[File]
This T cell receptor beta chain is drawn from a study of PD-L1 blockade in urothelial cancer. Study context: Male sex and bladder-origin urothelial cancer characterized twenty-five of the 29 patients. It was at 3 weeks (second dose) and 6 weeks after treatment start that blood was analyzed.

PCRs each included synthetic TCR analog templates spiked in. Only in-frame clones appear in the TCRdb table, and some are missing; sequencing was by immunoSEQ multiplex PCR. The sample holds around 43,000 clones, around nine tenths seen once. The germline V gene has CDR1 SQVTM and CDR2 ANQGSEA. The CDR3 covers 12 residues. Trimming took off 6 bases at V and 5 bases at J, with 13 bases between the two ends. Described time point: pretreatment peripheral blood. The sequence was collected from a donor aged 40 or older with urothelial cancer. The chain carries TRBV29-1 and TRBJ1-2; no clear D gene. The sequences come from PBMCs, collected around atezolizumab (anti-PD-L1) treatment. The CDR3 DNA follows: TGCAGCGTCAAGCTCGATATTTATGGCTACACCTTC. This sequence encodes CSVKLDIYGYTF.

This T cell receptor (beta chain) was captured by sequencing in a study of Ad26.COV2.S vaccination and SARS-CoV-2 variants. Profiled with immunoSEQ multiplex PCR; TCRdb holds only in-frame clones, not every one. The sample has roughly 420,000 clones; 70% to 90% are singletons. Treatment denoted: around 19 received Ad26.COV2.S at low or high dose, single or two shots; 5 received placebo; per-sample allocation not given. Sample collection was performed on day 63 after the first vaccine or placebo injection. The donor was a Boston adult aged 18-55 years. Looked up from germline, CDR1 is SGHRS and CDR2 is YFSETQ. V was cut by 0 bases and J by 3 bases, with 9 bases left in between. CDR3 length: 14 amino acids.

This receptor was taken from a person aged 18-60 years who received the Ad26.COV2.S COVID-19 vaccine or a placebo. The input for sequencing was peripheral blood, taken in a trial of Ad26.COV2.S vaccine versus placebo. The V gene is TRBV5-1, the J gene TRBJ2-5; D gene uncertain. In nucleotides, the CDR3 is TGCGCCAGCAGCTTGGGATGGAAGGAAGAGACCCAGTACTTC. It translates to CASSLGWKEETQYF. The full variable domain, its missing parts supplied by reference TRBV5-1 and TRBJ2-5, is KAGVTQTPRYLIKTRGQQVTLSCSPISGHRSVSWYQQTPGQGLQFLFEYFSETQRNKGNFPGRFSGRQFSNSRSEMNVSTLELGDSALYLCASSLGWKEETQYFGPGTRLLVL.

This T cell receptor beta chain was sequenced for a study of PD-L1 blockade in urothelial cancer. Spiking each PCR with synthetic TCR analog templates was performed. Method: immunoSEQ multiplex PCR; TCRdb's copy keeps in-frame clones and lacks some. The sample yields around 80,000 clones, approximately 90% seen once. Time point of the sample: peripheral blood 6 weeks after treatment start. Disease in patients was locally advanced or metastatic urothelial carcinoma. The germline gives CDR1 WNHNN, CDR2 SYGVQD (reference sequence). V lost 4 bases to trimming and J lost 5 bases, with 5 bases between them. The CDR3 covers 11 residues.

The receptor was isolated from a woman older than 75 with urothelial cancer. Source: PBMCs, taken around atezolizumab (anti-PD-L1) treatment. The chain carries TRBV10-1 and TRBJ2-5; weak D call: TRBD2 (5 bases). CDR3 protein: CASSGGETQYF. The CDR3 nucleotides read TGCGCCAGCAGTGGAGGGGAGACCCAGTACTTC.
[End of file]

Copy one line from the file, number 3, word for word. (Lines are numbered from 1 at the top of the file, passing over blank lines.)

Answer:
This T cell receptor (beta chain) was captured by sequencing in a study of Ad26.COV2.S vaccination and SARS-CoV-2 variants. Profiled with immunoSEQ multiplex PCR; TCRdb holds only in-frame clones, not every one. The sample has roughly 420,000 clones; 70% to 90% are singletons. Treatment denoted: around 19 received Ad26.COV2.S at low or high dose, single or two shots; 5 received placebo; per-sample allocation not given. Sample collection was performed on day 63 after the first vaccine or placebo injection. The donor was a Boston adult aged 18-55 years. Looked up from germline, CDR1 is SGHRS and CDR2 is YFSETQ. V was cut by 0 bases and J by 3 bases, with 9 bases left in between. CDR3 length: 14 amino acids.